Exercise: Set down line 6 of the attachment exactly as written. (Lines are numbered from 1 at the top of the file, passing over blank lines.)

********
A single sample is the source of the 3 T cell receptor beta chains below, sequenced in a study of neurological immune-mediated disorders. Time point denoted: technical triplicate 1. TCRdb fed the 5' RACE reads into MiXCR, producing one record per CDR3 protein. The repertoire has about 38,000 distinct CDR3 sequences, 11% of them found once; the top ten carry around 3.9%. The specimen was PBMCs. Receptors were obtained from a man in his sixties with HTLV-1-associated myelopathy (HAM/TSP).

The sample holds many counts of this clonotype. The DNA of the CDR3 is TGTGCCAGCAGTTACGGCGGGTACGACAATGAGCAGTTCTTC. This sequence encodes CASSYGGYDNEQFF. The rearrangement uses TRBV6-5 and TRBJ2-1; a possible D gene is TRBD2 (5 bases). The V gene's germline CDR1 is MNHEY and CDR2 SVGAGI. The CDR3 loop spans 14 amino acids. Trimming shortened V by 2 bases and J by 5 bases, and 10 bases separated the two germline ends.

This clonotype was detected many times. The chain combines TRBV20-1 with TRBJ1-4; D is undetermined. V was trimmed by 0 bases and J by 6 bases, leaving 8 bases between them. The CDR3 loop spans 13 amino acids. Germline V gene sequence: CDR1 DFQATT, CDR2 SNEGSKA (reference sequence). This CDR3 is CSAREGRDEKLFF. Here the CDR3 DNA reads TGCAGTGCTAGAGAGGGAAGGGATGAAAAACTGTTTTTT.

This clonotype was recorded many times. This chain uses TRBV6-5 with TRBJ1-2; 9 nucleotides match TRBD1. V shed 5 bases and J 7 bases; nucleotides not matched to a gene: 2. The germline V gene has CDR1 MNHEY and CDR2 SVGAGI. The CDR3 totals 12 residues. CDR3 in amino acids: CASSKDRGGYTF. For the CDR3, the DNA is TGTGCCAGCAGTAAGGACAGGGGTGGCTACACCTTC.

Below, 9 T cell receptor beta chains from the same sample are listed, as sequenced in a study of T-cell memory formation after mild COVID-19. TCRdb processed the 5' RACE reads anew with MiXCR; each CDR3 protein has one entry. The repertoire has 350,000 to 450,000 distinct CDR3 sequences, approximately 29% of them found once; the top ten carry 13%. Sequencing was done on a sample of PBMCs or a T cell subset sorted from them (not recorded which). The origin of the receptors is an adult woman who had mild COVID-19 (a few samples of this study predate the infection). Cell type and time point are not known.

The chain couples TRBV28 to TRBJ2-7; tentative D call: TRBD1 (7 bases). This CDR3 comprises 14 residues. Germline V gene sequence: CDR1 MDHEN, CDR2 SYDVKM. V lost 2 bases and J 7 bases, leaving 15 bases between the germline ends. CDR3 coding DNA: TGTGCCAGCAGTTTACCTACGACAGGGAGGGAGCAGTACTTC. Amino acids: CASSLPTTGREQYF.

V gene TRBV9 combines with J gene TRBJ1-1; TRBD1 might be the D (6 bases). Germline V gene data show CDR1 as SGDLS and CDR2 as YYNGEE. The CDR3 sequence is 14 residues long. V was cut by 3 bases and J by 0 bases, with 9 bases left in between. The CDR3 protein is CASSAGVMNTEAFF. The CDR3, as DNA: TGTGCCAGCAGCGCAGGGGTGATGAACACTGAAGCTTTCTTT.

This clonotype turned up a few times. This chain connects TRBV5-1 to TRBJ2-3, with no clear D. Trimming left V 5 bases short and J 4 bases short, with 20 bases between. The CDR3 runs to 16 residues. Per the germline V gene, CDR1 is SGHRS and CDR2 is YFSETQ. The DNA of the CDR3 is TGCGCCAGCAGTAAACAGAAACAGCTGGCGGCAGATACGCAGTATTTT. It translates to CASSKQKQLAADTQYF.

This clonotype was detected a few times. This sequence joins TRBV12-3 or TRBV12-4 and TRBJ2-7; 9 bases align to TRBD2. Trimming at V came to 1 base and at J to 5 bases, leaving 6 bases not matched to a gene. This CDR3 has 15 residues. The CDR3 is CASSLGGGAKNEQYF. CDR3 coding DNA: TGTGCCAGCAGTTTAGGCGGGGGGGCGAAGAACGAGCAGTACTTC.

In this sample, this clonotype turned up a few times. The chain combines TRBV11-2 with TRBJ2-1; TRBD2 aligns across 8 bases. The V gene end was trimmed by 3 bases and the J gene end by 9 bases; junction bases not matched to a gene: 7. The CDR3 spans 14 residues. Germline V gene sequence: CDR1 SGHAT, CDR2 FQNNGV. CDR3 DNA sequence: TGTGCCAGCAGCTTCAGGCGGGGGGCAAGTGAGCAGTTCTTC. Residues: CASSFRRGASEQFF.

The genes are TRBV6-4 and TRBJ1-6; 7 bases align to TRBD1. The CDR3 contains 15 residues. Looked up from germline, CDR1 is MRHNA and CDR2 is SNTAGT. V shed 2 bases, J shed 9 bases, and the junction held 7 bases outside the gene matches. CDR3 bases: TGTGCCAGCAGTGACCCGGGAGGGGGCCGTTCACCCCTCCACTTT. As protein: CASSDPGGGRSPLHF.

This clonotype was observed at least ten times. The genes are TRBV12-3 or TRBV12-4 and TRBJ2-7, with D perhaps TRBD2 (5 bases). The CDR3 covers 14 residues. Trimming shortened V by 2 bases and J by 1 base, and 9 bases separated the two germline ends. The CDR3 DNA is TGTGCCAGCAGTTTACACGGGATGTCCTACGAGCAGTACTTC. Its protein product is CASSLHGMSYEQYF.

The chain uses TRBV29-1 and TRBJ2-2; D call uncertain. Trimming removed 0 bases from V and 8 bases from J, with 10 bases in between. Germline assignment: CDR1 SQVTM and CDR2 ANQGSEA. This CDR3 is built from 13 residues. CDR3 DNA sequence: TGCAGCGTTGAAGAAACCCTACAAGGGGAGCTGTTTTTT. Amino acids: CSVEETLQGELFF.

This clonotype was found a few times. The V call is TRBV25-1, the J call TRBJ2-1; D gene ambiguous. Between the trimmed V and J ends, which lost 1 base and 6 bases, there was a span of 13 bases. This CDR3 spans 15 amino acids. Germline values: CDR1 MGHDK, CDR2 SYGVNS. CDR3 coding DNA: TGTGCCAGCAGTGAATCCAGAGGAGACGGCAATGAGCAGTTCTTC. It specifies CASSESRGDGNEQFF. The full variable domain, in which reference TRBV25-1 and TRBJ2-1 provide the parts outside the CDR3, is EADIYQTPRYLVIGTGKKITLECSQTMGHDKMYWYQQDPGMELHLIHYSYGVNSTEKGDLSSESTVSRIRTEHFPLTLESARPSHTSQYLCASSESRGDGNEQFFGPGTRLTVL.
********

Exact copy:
The chain couples TRBV28 to TRBJ2-7; tentative D call: TRBD1 (7 bases). This CDR3 comprises 14 residues. Germline V gene sequence: CDR1 MDHEN, CDR2 SYDVKM. V lost 2 bases and J 7 bases, leaving 15 bases between the germline ends. CDR3 coding DNA: TGTGCCAGCAGTTTACCTACGACAGGGAGGGAGCAGTACTTC. Amino acids: CASSLPTTGREQYF.